I’m surprised parents and the media are not blaming pop culture for the shootings. They certainly did in 1999, when Eric Harris and Dylan Klebold opened fire on Columbine High School in Littleton, CO, killing 12 classmates and a teacher and injuring 21.

Back then, like now, everyone was looking for a scapegoat – a reason why something like this could’ve happened. Now, in the wake of the Aurora tragedy – which happened just a 20-minute drive from Littleton – we are having a conversation about guns, not pop culture. We finally got it right.   

In the case of Columbine, parents blamed the music Harris and Klebold liked – “shock-rocker” Marilyn Manson and German industrial band KMFDM. It was widely reported that the two also liked to play blood-and-guts video games like the now-old-school first-person-shooter Doom. They would watch violent movies like The Matrix and Natural Born Killers as well.

I visited Littleton with MTV News correspondent Gideon Yago in 2004 – five years after the massacre there. We went there to grab some local flavor, taking the temperature of the town and meeting some Columbine students from the first class that was not around during the shooting. Was bullying still prevalent? Yes – according to the skaters, punks and goth kids we met at the skate park near the school. No, according to the jocks and cheerleaders. “We all get along,” they said.

As a lowly associate producer, my job was to find these students in advance so that we could have a plan to interview them when we got there. This was long before Facebook and Twitter. If those tools were around it would’ve been easy to find kids, but they weren’t so I actually found some on the then-popular blogging community LiveJournal.

The video I cut is not on the Internet – there are copyright issues with the music I used – but I still have the tape on Beta SP, a format which is a dinosaur of the television industry. Maybe someday I will transfer these tapes to digital for all to see. However, a text interview with survivor Richard Castaldo is still posted on

My piece examined the effects the massacre had on pop culture and the movies, TV shows and music that were influenced by the tragedy.

For example, a Deftones music video called “Back to School” shined a spotlight on bullying and celebrated the punks and goth kids who feel like they are “different.” In the video, they are the cool kids, not the jocks and cheerleaders who traditionally hold the title of “leaders” of the school.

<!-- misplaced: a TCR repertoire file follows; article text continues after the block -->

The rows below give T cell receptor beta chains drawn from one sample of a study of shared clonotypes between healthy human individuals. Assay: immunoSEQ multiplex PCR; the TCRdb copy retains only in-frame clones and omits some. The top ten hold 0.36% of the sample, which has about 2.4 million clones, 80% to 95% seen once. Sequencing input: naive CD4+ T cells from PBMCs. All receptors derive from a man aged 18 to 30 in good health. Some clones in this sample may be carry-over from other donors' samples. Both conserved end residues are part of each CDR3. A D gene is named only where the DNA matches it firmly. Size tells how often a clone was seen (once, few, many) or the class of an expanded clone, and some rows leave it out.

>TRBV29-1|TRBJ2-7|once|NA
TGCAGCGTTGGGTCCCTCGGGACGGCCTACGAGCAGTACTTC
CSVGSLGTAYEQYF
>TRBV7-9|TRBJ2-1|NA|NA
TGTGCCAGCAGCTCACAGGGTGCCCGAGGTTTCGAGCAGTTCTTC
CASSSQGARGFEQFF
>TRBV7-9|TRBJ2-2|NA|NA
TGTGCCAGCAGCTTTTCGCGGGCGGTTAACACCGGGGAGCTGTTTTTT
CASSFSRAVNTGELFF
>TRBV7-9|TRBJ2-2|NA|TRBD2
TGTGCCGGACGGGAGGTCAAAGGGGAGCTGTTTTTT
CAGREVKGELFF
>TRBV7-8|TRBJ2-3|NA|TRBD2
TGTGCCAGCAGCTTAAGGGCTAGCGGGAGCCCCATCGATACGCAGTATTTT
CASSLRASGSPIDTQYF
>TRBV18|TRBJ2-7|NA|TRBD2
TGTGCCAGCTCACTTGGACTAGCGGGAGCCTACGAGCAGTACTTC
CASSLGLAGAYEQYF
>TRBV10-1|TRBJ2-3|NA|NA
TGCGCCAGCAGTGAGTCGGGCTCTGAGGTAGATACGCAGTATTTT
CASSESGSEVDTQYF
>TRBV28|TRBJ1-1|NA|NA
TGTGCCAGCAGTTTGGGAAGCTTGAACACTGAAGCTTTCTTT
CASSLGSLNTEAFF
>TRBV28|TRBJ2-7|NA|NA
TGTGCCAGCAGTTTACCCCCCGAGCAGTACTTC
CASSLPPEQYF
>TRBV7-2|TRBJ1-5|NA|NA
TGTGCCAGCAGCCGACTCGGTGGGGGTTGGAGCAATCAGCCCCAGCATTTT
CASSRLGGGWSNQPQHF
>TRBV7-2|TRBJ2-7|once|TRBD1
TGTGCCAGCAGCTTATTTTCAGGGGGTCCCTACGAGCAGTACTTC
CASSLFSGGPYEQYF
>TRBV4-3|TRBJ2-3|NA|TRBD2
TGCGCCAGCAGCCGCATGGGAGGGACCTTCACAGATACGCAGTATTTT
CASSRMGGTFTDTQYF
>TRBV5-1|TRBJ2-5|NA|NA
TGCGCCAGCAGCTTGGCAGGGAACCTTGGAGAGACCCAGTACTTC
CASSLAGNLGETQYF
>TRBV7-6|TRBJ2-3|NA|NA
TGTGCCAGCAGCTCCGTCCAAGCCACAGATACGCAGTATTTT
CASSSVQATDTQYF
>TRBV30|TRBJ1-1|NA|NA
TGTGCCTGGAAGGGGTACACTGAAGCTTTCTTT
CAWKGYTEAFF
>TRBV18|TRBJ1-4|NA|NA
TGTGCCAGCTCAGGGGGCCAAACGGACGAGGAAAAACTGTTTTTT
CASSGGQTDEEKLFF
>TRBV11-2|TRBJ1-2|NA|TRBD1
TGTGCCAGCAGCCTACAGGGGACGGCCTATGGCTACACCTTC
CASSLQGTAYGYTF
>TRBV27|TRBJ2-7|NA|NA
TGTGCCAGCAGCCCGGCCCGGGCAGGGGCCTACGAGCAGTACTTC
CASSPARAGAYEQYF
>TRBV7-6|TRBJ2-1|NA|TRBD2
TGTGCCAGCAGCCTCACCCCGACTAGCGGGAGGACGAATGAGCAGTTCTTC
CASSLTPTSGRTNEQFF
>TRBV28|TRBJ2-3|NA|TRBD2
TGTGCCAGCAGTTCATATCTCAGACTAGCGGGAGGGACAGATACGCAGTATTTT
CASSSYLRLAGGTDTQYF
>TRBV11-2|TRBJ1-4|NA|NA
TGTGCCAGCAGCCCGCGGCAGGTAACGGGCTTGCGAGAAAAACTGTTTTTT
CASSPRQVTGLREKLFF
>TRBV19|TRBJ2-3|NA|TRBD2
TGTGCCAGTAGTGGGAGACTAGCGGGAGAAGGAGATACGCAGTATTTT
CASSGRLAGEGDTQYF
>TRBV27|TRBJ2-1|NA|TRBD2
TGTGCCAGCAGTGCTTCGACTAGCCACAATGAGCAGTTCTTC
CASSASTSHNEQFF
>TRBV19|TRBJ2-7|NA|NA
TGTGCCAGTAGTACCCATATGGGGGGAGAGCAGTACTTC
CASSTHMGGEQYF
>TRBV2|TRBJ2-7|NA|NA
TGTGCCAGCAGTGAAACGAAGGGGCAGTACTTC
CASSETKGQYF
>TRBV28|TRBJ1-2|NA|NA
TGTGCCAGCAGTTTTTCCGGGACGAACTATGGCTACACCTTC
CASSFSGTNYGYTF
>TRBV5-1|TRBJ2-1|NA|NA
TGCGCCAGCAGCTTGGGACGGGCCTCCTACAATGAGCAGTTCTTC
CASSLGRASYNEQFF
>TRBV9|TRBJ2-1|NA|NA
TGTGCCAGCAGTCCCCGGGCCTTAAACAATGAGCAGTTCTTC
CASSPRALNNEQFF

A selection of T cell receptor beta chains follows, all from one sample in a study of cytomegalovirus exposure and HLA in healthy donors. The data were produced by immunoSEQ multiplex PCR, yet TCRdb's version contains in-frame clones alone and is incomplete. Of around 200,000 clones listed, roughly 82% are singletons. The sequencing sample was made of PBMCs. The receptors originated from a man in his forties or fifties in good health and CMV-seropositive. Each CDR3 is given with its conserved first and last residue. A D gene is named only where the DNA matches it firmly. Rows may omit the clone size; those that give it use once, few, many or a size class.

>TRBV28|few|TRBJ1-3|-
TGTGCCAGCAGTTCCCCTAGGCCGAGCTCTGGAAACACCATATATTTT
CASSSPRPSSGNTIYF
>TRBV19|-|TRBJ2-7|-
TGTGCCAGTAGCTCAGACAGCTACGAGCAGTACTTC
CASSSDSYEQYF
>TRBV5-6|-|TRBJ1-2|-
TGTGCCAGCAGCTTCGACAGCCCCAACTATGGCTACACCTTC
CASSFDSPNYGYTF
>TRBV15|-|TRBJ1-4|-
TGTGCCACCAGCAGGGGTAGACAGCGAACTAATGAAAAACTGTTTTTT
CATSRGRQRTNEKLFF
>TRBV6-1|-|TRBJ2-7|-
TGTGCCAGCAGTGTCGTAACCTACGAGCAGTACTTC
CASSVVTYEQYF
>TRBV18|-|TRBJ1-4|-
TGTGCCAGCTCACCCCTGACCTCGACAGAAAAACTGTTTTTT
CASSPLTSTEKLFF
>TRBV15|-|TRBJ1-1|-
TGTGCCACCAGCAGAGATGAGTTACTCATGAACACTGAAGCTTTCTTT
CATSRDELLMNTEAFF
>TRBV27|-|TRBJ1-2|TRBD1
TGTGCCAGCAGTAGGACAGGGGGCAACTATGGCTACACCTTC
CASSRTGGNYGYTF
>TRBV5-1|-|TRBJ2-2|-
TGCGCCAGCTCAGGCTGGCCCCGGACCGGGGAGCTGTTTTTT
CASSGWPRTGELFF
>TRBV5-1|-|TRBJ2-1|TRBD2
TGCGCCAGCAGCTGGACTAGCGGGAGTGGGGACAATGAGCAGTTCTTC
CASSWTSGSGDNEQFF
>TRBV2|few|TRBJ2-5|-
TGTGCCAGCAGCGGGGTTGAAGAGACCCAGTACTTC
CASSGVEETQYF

And of course there was the 2002 documentary Bowling for Columbine – Michael Moore’s poignant examination of gun culture in America. His was one of the few loud voices that took a stand against the real problem – guns.  

I absolutely hate guns. I’m proud of the fact that I’ve never even touched one. And I think it is more dangerous to own one than it is to be gun-free.

I was never allowed to play with G.I. Joes as a kid. My dad wouldn’t allow it. I’m glad he didn’t. I was allowed to play with cartoonish ones like squirt guns, but anything that resembled the real thing was off limits.

After another horrible tragedy, the Republicans will once again find a way to defend the right to bear arms while still criticizing the violence. Rep. Louie Gohmert (R-TX) went as far as to say that people in the theater should’ve been allowed to carry concealed weapons and intervene with their own guns. That would’ve made the situation even more dangerous.

The NRA’s unofficial slogan is famously “Guns don’t kill people, people kill people.” That is utterly false when you consider the type of guns that are legal in the US. Hunting rifles and handguns are perfectly acceptable in my view. But no one needs an assault rifle with a high-capacity magazine to shoot deer. The weapons of war the shooter purchased were perfectly legal. And this is sad.

Ultimately, with this new shooting, we as a country are finding the real scapegoat. It is not pop culture. It is our gun culture. However, guns aren’t the only problem. The elephant in the room is mental health.

After all, it is easier and cheaper to buy a gun in this country than it is to afford quality mental health care. I am not defending the shooter. Mental illness is no excuse, but we need to have a serious discussion about mental health – not just guns.